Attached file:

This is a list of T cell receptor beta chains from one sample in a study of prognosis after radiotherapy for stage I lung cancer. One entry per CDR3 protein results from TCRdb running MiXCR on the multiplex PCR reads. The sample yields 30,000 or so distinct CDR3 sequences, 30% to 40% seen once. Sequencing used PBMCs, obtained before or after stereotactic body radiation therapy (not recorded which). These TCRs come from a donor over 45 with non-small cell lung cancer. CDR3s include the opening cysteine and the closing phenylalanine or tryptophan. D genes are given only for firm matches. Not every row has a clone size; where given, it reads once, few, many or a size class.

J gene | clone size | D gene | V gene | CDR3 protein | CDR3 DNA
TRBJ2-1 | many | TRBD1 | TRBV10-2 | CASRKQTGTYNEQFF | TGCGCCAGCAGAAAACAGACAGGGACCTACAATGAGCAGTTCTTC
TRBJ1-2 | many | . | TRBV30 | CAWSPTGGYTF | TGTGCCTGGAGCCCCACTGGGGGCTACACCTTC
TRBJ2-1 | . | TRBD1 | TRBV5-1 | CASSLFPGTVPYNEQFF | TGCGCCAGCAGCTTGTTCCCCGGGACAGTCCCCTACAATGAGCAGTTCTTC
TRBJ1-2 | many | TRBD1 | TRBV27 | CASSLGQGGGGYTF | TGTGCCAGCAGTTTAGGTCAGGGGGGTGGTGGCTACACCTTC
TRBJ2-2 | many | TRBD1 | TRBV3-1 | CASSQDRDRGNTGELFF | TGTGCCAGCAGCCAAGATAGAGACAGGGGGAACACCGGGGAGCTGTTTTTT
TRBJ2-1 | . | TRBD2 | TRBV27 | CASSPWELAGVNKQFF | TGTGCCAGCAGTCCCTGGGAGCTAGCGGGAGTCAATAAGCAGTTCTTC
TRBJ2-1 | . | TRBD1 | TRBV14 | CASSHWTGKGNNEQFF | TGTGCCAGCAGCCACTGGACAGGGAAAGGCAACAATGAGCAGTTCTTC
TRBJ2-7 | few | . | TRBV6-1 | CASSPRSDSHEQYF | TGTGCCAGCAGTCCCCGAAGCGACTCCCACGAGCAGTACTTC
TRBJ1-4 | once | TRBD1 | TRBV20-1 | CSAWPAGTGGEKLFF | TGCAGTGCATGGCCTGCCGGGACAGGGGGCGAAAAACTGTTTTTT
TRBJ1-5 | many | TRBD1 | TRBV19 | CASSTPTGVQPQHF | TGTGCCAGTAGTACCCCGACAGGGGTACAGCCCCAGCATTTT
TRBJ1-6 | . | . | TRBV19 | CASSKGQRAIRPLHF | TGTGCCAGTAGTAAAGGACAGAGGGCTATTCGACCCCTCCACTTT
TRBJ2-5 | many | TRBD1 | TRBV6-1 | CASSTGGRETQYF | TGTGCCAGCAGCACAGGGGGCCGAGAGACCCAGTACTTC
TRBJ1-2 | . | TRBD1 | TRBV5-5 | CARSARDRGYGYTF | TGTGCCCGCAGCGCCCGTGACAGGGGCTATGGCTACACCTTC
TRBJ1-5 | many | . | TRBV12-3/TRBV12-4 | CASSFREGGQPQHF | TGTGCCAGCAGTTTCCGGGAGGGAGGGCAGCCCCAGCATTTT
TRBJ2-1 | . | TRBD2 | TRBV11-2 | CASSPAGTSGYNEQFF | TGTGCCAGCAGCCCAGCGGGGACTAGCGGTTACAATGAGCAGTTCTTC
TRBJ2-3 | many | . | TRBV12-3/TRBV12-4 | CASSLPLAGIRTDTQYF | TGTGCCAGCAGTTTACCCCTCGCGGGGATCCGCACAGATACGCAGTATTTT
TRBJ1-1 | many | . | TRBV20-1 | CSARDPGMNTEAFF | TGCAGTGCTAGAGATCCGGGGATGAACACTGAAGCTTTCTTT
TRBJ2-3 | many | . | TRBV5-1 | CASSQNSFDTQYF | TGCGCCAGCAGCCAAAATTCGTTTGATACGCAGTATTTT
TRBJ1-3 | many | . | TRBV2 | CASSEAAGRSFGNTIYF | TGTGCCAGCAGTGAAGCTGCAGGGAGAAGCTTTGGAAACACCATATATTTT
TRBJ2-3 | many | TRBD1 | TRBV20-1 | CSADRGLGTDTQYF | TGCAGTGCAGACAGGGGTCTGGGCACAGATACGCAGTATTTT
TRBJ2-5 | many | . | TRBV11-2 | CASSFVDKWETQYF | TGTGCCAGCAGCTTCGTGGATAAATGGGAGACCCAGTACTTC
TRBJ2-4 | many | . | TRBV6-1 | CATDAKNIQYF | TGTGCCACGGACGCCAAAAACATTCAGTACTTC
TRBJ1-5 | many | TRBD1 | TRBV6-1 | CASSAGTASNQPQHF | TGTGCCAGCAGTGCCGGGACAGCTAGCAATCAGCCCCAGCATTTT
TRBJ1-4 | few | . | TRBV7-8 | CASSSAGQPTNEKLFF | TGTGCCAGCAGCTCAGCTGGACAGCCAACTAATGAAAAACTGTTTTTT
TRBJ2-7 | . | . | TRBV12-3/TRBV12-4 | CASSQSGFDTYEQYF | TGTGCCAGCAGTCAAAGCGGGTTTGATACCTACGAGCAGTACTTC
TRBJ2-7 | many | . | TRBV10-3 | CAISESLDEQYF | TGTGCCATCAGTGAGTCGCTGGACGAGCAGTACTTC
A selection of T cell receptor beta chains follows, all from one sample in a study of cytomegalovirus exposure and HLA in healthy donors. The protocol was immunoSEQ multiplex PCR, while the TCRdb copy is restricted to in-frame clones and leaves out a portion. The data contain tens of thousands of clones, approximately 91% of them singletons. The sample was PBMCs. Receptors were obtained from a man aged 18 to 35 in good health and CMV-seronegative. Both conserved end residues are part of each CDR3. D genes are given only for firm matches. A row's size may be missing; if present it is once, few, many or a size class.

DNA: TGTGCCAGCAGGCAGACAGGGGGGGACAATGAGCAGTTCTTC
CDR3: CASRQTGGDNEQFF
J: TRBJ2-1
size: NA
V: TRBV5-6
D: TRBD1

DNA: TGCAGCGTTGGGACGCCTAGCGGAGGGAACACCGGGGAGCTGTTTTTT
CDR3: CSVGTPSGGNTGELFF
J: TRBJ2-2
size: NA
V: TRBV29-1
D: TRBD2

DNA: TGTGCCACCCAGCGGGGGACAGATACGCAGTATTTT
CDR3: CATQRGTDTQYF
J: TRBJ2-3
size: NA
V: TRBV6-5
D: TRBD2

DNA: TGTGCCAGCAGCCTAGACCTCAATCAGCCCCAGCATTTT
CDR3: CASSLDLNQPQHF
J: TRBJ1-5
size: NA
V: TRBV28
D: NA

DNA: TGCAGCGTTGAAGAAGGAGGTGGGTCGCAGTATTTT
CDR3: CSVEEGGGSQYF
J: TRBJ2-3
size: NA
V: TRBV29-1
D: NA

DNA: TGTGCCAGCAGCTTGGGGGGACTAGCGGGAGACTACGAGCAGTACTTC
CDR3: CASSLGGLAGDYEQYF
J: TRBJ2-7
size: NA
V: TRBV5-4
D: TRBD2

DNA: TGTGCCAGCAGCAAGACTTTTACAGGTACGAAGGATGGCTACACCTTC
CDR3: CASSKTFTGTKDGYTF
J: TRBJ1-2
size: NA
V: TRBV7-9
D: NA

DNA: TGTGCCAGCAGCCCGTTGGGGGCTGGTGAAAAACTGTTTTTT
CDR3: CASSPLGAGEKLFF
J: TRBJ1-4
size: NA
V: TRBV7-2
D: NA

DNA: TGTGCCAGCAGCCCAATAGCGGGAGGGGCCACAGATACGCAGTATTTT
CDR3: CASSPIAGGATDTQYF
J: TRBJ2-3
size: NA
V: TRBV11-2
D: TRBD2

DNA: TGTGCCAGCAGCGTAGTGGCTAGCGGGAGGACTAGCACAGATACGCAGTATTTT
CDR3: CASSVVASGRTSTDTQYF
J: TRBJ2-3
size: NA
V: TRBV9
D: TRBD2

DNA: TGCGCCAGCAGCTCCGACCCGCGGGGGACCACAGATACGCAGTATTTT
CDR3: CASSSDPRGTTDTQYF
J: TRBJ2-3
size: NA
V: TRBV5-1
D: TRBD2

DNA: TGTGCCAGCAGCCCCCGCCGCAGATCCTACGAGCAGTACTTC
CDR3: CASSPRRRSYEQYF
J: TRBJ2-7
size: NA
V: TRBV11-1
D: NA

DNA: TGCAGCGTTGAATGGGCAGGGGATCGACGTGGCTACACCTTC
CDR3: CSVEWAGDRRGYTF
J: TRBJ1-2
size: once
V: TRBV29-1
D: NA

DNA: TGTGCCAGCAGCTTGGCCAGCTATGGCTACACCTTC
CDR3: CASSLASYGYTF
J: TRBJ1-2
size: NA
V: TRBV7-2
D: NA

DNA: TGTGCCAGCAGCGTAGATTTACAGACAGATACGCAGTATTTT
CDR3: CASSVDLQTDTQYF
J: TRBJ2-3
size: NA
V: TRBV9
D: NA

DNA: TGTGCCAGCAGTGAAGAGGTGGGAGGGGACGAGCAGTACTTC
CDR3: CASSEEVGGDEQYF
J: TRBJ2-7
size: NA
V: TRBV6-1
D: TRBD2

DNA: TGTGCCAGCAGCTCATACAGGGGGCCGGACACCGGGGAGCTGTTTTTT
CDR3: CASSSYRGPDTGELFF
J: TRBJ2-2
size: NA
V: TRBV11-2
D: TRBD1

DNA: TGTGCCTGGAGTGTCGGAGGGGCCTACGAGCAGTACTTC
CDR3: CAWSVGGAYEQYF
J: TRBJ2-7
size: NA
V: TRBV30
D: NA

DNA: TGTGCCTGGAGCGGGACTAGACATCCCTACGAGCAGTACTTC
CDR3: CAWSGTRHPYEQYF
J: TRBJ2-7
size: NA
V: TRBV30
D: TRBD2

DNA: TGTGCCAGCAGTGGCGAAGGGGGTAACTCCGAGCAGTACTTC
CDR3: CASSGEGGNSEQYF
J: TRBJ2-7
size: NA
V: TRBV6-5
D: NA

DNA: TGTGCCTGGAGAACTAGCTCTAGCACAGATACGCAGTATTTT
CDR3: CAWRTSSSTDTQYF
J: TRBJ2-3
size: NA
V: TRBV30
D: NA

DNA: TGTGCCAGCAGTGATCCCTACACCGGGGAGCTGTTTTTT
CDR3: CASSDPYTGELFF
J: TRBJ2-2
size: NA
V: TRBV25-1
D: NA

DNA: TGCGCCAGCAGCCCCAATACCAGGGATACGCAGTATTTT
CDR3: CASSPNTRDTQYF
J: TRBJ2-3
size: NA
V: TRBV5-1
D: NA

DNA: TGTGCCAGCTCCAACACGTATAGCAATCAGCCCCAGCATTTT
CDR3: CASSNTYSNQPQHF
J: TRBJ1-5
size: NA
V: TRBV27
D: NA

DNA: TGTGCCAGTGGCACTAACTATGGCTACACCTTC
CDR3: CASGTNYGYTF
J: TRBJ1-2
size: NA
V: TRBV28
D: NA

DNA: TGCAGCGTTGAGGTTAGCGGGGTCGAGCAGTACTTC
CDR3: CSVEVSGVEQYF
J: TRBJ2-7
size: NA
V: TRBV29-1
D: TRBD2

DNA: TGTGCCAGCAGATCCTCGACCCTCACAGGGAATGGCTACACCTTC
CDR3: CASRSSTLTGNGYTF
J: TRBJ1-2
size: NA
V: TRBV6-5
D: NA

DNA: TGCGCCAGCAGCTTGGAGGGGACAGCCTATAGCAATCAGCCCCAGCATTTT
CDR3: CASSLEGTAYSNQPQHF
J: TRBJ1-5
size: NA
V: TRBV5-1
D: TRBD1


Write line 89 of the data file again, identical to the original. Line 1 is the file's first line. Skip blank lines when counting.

D: TRBD2